Way back when I started library school, I was completely unfamiliar with the concept of weeding a collection. It seemed unnatural and wrong to get rid of books. Back in my days as a community college student, I’d never understood the free books truck occasionally left in the library foyer. Free books? But why? And yes, please. My introductory collection development unit helped me to make sense of the concept that, in order to keep a collection current, the old, outdated, and underused materials sometimes had to go. I discovered the Awful Library Books blog, and seeing some of the books posted there really helped to solidify the idea that, yes, some things just need to go. And those rejected donations that wound up on the free truck? Not every book belongs in every collection. For some reason, I could apply these concepts to libraries, but not to my personal collection. I had, at some point, wanted these things. And what kind of person gets rid of books?
I’ve always been the type of person to keep every book I ever get. Sure, I got rid of my Babysitters Club books when I outgrew those, and did the same with R.L. Stine and Christopher Pike. But from high school on, if I got a book, I kept it. My collection outgrew the amount of shelf space I had for it and yet it continued to grow. When I started my Library Assistant position, I was thrilled to get to look through the discards before they went out on the free truck for the students. I still have a shelf of those in my office that I’ve been meaning to get around to reading. Those ones don’t count, you see, since they never even made it home to fight for shelf space.
It wasn’t really until I read The Life-Changing Magic of Tidying Up, though, that it even occurred to me that I could simply weed my own collection. I develop sentimental attachments to books because they were gifts, or I used them for a certain class that I liked, or I bought them at a certain time in my life, or I delusionally believe that I’m still going to read that book I’ve had for 8 years, the topic of which no longer particularly interests me. What if I could have a collection that’s actually relevant to my current interests? One that’s filled with books that bring me joy, books I’m going to reread or actually read for the first time.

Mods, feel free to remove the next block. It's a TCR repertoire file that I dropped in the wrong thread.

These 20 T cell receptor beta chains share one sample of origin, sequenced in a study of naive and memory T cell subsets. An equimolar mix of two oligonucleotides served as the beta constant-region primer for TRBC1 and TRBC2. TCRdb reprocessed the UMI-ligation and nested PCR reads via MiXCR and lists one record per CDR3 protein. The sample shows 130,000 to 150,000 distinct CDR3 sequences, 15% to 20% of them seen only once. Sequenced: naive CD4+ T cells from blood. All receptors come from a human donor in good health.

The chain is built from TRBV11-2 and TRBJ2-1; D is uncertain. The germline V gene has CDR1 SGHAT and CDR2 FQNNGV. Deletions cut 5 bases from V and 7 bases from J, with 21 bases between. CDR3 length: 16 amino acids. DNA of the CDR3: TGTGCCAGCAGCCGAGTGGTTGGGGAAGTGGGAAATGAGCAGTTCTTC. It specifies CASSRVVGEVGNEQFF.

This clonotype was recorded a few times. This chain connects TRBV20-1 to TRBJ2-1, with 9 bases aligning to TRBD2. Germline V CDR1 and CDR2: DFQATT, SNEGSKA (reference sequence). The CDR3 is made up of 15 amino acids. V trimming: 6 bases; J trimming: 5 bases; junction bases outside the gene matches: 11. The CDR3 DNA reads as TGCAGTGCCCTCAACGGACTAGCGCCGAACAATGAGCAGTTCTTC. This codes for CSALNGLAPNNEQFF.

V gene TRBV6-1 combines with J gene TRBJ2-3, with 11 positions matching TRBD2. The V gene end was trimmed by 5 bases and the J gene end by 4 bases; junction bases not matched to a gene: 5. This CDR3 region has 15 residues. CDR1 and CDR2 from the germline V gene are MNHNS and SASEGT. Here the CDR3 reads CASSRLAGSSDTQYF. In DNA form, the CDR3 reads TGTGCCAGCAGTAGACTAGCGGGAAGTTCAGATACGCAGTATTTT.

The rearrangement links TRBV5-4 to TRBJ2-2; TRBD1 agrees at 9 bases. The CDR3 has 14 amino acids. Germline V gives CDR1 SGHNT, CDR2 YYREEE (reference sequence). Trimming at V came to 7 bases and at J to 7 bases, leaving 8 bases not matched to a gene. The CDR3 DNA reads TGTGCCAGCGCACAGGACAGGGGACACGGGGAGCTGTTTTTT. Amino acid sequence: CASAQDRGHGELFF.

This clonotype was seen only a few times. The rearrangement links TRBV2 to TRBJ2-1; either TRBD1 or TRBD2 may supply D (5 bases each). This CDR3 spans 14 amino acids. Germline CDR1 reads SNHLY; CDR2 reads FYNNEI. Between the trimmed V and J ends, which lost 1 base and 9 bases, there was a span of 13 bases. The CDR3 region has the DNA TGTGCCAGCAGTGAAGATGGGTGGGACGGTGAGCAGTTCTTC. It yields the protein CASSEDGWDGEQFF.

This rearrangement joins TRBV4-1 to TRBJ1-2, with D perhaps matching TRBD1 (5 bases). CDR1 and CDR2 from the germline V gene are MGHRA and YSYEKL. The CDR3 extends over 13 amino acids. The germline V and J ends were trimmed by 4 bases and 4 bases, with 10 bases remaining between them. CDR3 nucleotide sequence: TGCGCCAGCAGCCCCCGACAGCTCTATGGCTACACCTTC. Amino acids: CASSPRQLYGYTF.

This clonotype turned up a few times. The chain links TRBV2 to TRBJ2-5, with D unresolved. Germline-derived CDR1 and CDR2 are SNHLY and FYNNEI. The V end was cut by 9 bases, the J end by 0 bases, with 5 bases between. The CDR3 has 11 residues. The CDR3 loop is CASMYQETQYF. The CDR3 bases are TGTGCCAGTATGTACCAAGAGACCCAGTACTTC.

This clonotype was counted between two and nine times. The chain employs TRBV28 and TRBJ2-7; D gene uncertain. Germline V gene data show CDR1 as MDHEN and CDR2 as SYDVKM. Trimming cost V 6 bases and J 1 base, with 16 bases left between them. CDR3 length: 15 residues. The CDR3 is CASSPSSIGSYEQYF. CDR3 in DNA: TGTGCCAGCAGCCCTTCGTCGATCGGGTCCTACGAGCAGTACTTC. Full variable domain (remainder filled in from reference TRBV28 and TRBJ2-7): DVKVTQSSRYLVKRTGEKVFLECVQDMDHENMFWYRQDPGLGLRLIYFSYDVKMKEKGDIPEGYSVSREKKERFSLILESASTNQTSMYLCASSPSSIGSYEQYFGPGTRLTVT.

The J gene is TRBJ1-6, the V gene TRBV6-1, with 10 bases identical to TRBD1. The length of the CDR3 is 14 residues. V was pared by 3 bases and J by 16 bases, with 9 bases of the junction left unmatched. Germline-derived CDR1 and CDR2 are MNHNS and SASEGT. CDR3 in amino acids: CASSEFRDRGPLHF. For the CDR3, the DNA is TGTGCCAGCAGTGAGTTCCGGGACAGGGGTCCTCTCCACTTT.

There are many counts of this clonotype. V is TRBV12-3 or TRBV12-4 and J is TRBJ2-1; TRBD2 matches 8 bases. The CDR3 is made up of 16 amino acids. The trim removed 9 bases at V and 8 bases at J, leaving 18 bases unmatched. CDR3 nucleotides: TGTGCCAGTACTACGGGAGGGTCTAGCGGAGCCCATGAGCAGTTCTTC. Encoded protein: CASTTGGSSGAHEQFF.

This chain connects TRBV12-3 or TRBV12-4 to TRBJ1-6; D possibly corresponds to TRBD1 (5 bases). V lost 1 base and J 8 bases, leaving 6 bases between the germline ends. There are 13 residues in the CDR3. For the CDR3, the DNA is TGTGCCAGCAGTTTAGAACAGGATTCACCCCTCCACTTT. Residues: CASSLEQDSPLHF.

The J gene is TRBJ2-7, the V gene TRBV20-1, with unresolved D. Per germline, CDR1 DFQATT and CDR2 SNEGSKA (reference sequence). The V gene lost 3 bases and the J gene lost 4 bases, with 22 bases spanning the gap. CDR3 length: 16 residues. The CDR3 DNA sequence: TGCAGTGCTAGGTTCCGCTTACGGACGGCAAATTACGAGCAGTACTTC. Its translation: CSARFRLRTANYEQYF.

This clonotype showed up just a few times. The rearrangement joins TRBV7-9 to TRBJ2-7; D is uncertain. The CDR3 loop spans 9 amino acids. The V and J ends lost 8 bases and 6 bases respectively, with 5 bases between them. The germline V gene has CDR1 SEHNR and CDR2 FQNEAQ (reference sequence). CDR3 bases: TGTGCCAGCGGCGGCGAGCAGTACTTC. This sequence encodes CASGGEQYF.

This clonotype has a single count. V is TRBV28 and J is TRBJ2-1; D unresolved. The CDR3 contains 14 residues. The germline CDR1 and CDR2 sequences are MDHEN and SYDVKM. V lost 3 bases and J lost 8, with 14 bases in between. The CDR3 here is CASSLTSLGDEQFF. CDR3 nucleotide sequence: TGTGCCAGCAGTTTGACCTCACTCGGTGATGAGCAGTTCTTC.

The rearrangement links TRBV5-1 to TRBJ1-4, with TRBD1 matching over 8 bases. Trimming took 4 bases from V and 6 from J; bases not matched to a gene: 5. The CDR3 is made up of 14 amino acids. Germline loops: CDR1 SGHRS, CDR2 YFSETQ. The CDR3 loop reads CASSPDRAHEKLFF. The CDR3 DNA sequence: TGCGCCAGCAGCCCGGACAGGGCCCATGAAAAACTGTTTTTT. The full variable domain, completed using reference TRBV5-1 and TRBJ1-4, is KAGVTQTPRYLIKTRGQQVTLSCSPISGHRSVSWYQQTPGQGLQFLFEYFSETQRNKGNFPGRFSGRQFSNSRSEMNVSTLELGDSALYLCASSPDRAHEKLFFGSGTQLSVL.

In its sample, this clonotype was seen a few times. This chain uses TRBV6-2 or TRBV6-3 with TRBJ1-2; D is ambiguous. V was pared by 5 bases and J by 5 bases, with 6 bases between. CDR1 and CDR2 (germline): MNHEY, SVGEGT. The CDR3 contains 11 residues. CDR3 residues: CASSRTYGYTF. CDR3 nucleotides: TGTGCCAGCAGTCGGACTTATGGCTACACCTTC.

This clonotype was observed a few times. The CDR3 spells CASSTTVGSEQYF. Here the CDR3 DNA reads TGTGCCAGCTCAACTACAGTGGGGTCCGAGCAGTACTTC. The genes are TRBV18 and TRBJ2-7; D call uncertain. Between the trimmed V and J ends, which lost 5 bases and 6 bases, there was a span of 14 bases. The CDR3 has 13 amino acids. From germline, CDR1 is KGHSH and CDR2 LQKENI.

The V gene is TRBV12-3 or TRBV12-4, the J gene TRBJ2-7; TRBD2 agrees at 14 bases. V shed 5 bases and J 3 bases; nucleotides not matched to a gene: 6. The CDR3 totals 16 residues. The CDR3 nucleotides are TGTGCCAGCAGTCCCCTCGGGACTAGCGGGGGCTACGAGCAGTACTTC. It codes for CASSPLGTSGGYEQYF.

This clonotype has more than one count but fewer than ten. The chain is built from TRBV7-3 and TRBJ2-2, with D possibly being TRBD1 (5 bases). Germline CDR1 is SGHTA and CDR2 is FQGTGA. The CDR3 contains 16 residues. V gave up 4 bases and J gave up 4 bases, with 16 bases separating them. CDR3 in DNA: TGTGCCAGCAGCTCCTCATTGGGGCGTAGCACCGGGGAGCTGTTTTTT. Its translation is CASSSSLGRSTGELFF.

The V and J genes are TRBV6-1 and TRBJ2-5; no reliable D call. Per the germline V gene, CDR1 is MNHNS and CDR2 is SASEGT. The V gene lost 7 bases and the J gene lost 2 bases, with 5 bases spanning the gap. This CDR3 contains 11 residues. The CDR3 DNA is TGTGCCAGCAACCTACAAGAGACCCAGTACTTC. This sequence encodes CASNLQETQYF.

Thus began my adventure in downsizing the collection. I didn’t opt to get rid of everything that didn’t “spark joy,” but I’ve made a heavy dent in what was once an entirely unwieldy collection. I kept my books from library school in case I ever need to reference them. I kept my favorite novels, nonfiction, and anything I still intend to read if I haven’t yet.
But I’ve gotten rid of many, many books including:
- textbooks from film school and books on screenwriting
- biographies of people who no longer interest me
- books on astrology, UFOs, and poltergeists
- epic fantasies I’m never going to read
- my once-beloved Doctor Who novels featuring the 9th and 10th Doctors with Rose
- several science fiction novels gifted to me that I didn’t think I’d read
I’ve dispensed with these unwanted books in a variety of ways. I donated boxes of books to both the library where I work and to Goodwill. I traded books in at my local used bookstore for credit I still need to use. I’ve also sold books to Powell’s, Amazon, Ecampus, Decluttr, and on eBay. I continue to purchase books, but I’ve started acquiring more books in ebook format and selling the ones I’ve just read if I don’t think I’ll reread them.
The weeding is still a work in progress. I’m still uncertain if I can part with my many X-Files books, my Quantum Leap, Psych and Monk tie-in novels, or the directories of haunted places that once enthralled me. These are not things I’m likely to read again, even though those are some of my all-time favorite shows and I am likely to rewatch them. I’m not entirely following the KonMari method and I’m not entirely weeding as I would a library collection, but I’m getting down to a manageable number of books. That, in and of itself, brings me joy. The fact that I am getting close to being able to shelve all of my books brings me joy. Owning things I may actually want to read someday is so much better than having boxes of books simply because I once saw fit to acquire them for one reason or another.